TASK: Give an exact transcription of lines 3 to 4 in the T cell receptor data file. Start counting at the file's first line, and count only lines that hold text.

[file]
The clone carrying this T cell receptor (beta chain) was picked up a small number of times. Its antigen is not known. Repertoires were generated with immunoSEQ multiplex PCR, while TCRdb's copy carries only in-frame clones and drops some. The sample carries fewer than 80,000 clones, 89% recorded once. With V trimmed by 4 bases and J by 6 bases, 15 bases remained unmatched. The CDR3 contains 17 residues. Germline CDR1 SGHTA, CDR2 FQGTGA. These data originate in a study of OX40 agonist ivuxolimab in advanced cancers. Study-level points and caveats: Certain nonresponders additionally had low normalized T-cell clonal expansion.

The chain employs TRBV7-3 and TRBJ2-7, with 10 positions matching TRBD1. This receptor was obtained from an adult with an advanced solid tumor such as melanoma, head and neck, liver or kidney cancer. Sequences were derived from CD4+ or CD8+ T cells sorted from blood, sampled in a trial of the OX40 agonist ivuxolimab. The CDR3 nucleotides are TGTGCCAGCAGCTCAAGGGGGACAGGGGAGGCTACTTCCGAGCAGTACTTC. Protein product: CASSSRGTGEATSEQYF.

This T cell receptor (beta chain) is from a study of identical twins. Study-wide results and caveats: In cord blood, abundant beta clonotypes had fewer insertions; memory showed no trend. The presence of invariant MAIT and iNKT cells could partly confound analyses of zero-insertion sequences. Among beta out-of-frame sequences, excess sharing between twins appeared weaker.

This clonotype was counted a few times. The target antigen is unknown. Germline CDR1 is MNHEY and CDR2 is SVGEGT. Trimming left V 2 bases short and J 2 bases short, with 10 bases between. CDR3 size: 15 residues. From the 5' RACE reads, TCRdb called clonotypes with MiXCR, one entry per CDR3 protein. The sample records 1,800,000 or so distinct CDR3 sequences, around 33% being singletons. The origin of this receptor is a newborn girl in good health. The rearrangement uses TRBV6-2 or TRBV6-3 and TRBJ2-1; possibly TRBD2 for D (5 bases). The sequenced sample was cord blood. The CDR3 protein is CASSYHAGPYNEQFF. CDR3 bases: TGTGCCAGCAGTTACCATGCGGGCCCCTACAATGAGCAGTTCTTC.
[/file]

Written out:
This T cell receptor (beta chain) is from a study of identical twins. Study-wide results and caveats: In cord blood, abundant beta clonotypes had fewer insertions; memory showed no trend. The presence of invariant MAIT and iNKT cells could partly confound analyses of zero-insertion sequences. Among beta out-of-frame sequences, excess sharing between twins appeared weaker.

This clonotype was counted a few times. The target antigen is unknown. Germline CDR1 is MNHEY and CDR2 is SVGEGT. Trimming left V 2 bases short and J 2 bases short, with 10 bases between. CDR3 size: 15 residues. From the 5' RACE reads, TCRdb called clonotypes with MiXCR, one entry per CDR3 protein. The sample records 1,800,000 or so distinct CDR3 sequences, around 33% being singletons. The origin of this receptor is a newborn girl in good health. The rearrangement uses TRBV6-2 or TRBV6-3 and TRBJ2-1; possibly TRBD2 for D (5 bases). The sequenced sample was cord blood. The CDR3 protein is CASSYHAGPYNEQFF. CDR3 bases: TGTGCCAGCAGTTACCATGCGGGCCCCTACAATGAGCAGTTCTTC.